Human behavior and hydrology have collided in the southern reaches of Teton County near Hoback Junction. It’s time to pick up the pieces.
Locals struggle to deal with the increasing costs of rising nitrate levels in drinking water as well as managing the wastewater systems believed to be the source of the nitrates. A growing number of public and private water systems have exceeded drinking water standards for nitrate.
Recent accounts of the Hoback RV Park demonstrate that water issues extend beyond human health and infrastructure. This is also a matter of social justice: who is responsible for filling this hole we have dug?
Right now, some of our community’s most vulnerable neighbors are being forced to carry the load — in the depths of winter. Without a comprehensive community approach and governmental support, the cost to the tenants will do little to change the trajectory of the poor groundwater quality and lack of clean drinking water. And the recent purchase of the RV Park suggests that development pressures will need to be addressed as part of any comprehensive solution.
Most basically, momentum is building to resolve these problems because it makes sense that the richest county in the country, and one whose economy and lifestyle is entirely dependent on environmental values, will want to address an environmental need as fundamental as clean water. Water is the lifeblood of this and every community.
Last winter, Teton County and the Teton Conservation District convened the Hoback Drinking Water Stakeholders Group. It held a series of meetings to identify both immediate and long-term solutions to the water quality problem in the area ranging from Hog Island to Camp Creek. The efforts of this group made it clear that southern Teton County has a cohort of people committed to fixing the area’s water quality problems.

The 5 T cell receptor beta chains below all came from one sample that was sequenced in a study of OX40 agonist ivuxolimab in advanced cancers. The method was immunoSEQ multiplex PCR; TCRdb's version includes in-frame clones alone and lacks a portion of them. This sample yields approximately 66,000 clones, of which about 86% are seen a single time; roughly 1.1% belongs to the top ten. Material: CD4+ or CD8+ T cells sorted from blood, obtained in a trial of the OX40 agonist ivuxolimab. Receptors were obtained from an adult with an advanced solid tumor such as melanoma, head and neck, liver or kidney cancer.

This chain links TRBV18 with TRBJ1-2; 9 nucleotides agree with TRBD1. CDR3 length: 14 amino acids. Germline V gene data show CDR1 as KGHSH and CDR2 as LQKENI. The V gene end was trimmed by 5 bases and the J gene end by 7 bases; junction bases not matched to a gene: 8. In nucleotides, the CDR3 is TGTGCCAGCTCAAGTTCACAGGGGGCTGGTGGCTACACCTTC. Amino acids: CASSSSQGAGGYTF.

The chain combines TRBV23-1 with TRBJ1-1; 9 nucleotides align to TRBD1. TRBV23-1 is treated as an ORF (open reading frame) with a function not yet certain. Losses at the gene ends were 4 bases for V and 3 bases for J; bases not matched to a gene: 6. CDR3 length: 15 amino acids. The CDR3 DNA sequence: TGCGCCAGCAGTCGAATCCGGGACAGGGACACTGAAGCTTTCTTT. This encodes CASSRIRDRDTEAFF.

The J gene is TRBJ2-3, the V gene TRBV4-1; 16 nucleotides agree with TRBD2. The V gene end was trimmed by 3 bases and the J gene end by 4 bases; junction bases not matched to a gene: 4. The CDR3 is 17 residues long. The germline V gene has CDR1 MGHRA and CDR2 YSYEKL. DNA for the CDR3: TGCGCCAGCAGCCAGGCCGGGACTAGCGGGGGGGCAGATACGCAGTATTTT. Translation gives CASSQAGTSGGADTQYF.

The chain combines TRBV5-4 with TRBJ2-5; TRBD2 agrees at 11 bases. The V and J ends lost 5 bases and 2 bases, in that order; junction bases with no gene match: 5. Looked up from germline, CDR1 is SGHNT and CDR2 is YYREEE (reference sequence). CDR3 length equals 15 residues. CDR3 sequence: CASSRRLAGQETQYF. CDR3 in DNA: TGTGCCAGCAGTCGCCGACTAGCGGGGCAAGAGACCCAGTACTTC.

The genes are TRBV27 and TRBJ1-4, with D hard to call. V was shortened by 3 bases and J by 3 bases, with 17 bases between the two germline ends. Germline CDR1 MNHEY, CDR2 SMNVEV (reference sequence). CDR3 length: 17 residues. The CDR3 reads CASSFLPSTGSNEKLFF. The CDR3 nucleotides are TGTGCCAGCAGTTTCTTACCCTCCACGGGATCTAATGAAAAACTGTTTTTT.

But it has also become apparent that there are limits to a volunteer driven approach. It is a serious challenge to wrangle constituents who range from Hog Island, south to Roger’s Point subdivision, and east to Camp Creek to form a special district — the typical mechanism used to develop rural water systems. Then add the complex regulatory setting in Hoback Junction. All three of the present public water systems require nitrate treatment to meet EPA drinking water standards.
At the same time, the Wyoming Department of Environmental Quality and Teton County wastewater violations and investigations are mounting. And the grandfathered development density and existing infrastructure essentially guarantees that these issues will fester until a true alternative is presented.
In Hoback, there is little access to suitable wastewater treatment infrastructure or an alternative drinking water source. Solutions are both costly and complex. Governmental support may be required to help the community of southern Teton County develop a community-scale approach that prioritizes predictability, human health, social justice, and wise water resource stewardship.
Finally, fixing the water quality problems in and around Hoback is likely to be only the next step in the continuing evolution of southern Teton County. The outside world continues to press in upon Teton County. The purchase of the RV Park (and the related purchase of the Virginian and a number of other businesses in the valley) suggest that bigger plans are afoot. The Teton County Comprehensive Plan is now nearly 10 years old, and even the updated version says little about the future of the Hoback Junction area.
Let’s continue to work toward the resolution of water quality issues in southern Teton County, being realistic about the need for and limits to governmental support to address the water issues. As we do so, we can also anticipate that development pressures will ramp up and success will require that we come together to envision our common future in Teton County.